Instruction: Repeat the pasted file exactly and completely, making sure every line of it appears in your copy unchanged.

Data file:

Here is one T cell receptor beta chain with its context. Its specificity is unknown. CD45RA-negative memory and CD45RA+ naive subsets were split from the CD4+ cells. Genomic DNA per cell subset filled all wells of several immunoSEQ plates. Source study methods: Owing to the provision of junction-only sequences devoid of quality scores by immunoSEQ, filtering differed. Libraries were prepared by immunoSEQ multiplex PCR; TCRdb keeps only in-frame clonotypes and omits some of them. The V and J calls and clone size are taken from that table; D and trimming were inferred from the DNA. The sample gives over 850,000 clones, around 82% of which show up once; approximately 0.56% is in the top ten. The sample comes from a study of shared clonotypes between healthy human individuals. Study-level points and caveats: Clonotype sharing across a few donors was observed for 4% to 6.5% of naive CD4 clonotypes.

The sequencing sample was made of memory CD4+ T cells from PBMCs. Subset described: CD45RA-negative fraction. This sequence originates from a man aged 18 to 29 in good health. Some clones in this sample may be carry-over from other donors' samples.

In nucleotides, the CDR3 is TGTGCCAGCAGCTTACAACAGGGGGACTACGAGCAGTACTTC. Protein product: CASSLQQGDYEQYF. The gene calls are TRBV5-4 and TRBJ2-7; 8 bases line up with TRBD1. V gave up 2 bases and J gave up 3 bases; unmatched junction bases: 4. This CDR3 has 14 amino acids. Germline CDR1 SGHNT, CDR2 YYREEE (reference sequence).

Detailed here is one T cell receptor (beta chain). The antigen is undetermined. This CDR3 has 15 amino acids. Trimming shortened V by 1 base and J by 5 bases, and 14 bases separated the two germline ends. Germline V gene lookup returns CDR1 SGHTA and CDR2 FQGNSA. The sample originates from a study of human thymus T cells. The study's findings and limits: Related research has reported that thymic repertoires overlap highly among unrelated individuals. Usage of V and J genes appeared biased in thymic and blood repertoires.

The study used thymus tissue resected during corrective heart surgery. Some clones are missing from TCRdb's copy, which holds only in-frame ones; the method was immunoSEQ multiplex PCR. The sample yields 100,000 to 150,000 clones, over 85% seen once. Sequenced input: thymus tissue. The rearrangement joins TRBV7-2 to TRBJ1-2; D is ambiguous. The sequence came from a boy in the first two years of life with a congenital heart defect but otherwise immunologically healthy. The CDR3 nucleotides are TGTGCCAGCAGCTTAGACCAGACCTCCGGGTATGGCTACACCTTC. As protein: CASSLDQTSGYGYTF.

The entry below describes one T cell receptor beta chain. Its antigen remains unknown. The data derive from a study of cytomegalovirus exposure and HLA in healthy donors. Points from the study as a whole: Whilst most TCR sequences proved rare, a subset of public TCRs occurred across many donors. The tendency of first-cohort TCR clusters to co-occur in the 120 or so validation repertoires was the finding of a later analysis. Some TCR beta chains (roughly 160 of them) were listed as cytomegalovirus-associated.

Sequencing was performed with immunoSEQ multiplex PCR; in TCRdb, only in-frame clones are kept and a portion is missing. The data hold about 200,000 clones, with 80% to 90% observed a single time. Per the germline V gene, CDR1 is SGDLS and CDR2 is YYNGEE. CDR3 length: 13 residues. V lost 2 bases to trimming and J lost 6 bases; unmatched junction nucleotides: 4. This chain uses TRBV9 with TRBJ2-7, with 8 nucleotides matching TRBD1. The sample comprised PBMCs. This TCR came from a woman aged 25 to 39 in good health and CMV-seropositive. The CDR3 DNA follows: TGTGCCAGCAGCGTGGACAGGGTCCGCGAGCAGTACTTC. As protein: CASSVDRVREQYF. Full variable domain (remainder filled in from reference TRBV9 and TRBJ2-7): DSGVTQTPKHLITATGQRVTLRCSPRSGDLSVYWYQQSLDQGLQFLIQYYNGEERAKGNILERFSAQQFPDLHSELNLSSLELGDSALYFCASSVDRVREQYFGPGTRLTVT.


Here is one T cell receptor beta chain with its context. Its specificity is unknown. CD45RA-negative memory and CD45RA+ naive subsets were split from the CD4+ cells. Genomic DNA per cell subset filled all wells of several immunoSEQ plates. Source study methods: Owing to the provision of junction-only sequences devoid of quality scores by immunoSEQ, filtering differed. Libraries were prepared by immunoSEQ multiplex PCR; TCRdb keeps only in-frame clonotypes and omits some of them. The V and J calls and clone size are taken from that table; D and trimming were inferred from the DNA. The sample gives over 850,000 clones, around 82% of which show up once; approximately 0.56% is in the top ten. The sample comes from a study of shared clonotypes between healthy human individuals. Study-level points and caveats: Clonotype sharing across a few donors was observed for 4% to 6.5% of naive CD4 clonotypes.

The sequencing sample was made of memory CD4+ T cells from PBMCs. Subset described: CD45RA-negative fraction. This sequence originates from a man aged 18 to 29 in good health. Some clones in this sample may be carry-over from other donors' samples.

In nucleotides, the CDR3 is TGTGCCAGCAGCTTACAACAGGGGGACTACGAGCAGTACTTC. Protein product: CASSLQQGDYEQYF. The gene calls are TRBV5-4 and TRBJ2-7; 8 bases line up with TRBD1. V gave up 2 bases and J gave up 3 bases; unmatched junction bases: 4. This CDR3 has 14 amino acids. Germline CDR1 SGHNT, CDR2 YYREEE (reference sequence).

Detailed here is one T cell receptor (beta chain). The antigen is undetermined. This CDR3 has 15 amino acids. Trimming shortened V by 1 base and J by 5 bases, and 14 bases separated the two germline ends. Germline V gene lookup returns CDR1 SGHTA and CDR2 FQGNSA. The sample originates from a study of human thymus T cells. The study's findings and limits: Related research has reported that thymic repertoires overlap highly among unrelated individuals. Usage of V and J genes appeared biased in thymic and blood repertoires.

The study used thymus tissue resected during corrective heart surgery. Some clones are missing from TCRdb's copy, which holds only in-frame ones; the method was immunoSEQ multiplex PCR. The sample yields 100,000 to 150,000 clones, over 85% seen once. Sequenced input: thymus tissue. The rearrangement joins TRBV7-2 to TRBJ1-2; D is ambiguous. The sequence came from a boy in the first two years of life with a congenital heart defect but otherwise immunologically healthy. The CDR3 nucleotides are TGTGCCAGCAGCTTAGACCAGACCTCCGGGTATGGCTACACCTTC. As protein: CASSLDQTSGYGYTF.

The entry below describes one T cell receptor beta chain. Its antigen remains unknown. The data derive from a study of cytomegalovirus exposure and HLA in healthy donors. Points from the study as a whole: Whilst most TCR sequences proved rare, a subset of public TCRs occurred across many donors. The tendency of first-cohort TCR clusters to co-occur in the 120 or so validation repertoires was the finding of a later analysis. Some TCR beta chains (roughly 160 of them) were listed as cytomegalovirus-associated.

Sequencing was performed with immunoSEQ multiplex PCR; in TCRdb, only in-frame clones are kept and a portion is missing. The data hold about 200,000 clones, with 80% to 90% observed a single time. Per the germline V gene, CDR1 is SGDLS and CDR2 is YYNGEE. CDR3 length: 13 residues. V lost 2 bases to trimming and J lost 6 bases; unmatched junction nucleotides: 4. This chain uses TRBV9 with TRBJ2-7, with 8 nucleotides matching TRBD1. The sample comprised PBMCs. This TCR came from a woman aged 25 to 39 in good health and CMV-seropositive. The CDR3 DNA follows: TGTGCCAGCAGCGTGGACAGGGTCCGCGAGCAGTACTTC. As protein: CASSVDRVREQYF. Full variable domain (remainder filled in from reference TRBV9 and TRBJ2-7): DSGVTQTPKHLITATGQRVTLRCSPRSGDLSVYWYQQSLDQGLQFLIQYYNGEERAKGNILERFSAQQFPDLHSELNLSSLELGDSALYFCASSVDRVREQYFGPGTRLTVT.